Associated PressWASHINGTON (AP) - Reacting to a spate of charges, a low-profile U.S. government spy agency is defending to Congress controversial information-gathering that allegedly includes eavesdropping on ordinary Americans.
February 27, 2000
NSA Defends Eavesdropping PolicyBy ALICE ANN LOVE, Associated Press Writer
The National Security Agency mailed a letter to all members of Congress last week that says: "We want to assure you that the NSA's activities are conducted in accordance with the highest constitutional, legal and ethical standards, and in compliance with statutes and regulations designed to protect the privacy rights of U.S. persons."
The letter, provided to The Associated Press, was signed by Kenneth A. Heath, the NSA's chief of staff for legislative affairs. It noted that the CBS's "60 Minutes" was airing a report on Sunday that criticizes the agency's activities.
The NSA is less well known by the American public than other U.S. spy agencies, such as the CIA. A joke in the intelligence community was that NSA was so secret that its initials stood for "No Such Agency."
In the CBS broadcast Sunday, a former Canadian intelligence agent said NSA cooperates with Canada, Great Britain, Australia and New Zealand to run a satellite listening operation. The eavesdropping operation, known as Echelon, allegedly monitors phone calls, e-mails and faxes in order to sift out useful information about foreign governments, drug trafficking and terrorism.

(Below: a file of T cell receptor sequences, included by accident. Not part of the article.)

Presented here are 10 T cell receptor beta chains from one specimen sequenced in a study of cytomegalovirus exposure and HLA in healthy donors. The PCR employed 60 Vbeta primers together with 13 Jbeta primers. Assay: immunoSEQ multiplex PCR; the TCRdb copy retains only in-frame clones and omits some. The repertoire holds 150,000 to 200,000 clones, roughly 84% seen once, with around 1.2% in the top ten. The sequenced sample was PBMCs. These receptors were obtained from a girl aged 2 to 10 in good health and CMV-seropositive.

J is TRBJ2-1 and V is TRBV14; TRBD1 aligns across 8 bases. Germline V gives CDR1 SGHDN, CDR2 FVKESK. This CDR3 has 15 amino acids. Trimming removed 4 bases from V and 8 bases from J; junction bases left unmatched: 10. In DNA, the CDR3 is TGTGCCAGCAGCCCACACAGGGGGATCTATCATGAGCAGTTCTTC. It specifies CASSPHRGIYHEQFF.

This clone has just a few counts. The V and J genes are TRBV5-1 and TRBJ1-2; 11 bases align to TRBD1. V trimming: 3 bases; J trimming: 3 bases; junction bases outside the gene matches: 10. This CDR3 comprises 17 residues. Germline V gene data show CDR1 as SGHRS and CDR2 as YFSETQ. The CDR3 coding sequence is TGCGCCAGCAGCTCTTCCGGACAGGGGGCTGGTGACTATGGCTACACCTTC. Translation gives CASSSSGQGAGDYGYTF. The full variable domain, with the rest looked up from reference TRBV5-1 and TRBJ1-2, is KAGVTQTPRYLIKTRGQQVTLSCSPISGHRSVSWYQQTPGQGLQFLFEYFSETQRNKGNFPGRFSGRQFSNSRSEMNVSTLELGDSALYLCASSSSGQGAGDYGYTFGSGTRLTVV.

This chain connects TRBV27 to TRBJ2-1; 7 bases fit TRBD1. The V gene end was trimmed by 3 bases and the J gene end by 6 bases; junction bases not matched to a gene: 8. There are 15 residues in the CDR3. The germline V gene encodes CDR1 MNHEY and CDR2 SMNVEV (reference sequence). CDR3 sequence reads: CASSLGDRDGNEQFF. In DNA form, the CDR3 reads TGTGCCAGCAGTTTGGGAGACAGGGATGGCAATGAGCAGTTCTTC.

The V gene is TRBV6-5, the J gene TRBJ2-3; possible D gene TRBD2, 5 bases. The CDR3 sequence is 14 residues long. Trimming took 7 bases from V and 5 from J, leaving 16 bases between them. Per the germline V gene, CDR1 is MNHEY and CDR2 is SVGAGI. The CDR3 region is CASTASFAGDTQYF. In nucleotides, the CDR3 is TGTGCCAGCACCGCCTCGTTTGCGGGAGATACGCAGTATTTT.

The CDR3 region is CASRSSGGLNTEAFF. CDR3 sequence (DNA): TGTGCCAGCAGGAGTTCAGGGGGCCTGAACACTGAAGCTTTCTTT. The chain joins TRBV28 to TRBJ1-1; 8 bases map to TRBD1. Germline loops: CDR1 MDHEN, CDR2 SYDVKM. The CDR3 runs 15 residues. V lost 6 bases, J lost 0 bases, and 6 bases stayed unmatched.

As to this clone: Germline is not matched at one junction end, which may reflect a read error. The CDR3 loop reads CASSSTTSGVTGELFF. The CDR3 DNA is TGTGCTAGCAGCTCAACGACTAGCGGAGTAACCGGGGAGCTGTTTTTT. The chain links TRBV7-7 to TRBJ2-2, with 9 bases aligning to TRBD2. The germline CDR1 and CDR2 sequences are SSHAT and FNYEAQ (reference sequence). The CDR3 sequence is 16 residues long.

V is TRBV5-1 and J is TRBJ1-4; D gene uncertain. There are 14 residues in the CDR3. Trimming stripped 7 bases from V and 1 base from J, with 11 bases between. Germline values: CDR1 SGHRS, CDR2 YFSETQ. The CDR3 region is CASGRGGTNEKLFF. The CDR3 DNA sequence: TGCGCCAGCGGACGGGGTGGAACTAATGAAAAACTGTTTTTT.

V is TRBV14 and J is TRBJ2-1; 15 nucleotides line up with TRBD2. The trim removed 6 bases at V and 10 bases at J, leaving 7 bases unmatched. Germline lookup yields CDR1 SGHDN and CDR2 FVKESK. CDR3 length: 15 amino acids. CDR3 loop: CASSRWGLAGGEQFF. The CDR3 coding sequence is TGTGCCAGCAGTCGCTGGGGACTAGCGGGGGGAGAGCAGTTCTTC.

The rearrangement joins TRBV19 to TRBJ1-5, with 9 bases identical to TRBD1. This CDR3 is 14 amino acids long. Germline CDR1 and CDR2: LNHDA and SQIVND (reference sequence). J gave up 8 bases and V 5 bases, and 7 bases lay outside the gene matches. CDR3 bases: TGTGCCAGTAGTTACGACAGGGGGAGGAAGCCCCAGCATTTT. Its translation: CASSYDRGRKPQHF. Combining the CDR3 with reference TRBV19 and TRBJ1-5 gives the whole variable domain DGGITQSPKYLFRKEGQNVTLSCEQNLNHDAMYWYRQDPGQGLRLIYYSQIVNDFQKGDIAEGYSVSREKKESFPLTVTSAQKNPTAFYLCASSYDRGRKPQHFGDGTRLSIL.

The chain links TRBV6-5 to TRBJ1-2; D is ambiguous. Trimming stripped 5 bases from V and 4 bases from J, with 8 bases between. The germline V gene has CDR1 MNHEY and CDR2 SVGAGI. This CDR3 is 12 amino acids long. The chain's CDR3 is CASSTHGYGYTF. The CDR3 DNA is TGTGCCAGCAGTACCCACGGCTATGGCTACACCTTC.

As an example, the Canadian, Mike Frost, said one woman ended up in Echelon's database as a possible terrorist because she told a friend on the phone that her son had "bombed" in a school play.
In addition, the European Parliament in a report last week accused the United States of using Echelon for commercial spying - a kind of industrial espionage - to help American companies win contracts over European competitors.
State Department spokesman James Rubin refused in a Feb. 23 briefing to confirm whether Echelon exists, but said the NSA "is not authorized to provide intelligence information to private firms," and operates "in strict accordance with American law."
In its letter to Congress, the NSA said that, as a matter of policy, it does not publicly confirm or deny specific intelligence activities.
"However, we can tell you that NSA operates in strict accordance with U.S. laws and regulations," the letter said.
Steven Aftergood, who directs the Project on Government Secrecy at the Federation of American Scientists, said the NSA is "probably the most secretive agency of the U.S. government" and usually limits its communication with Congress to the House and Senate intelligence committees.
"In this case, they have broadcast this letter to everybody seeking to allay any anxiety from this recent attention," Aftergood said. "I think it's part of their growing concern about the NSA's public image."
Attached to the letter are several pages that describe legal constraints under which the NSA does its business, including a flow chart showing how activities are supervised by the Defense and Justice departments, as well as House and Senate committees on intelligence.
Also, the papers note that Americans are entitled by law to request to see all government records about themselves, including the NSA's.
Nevertheless, the American Civil Liberties Union has been requesting congressional hearings on Echelon for nearly a year. In a letter sent to the House Government Reform Committee in April 1999, the ACLU said: "It is important that Congress investigate to determine if the Echelon program is as sweeping and intrusive as has been reported."
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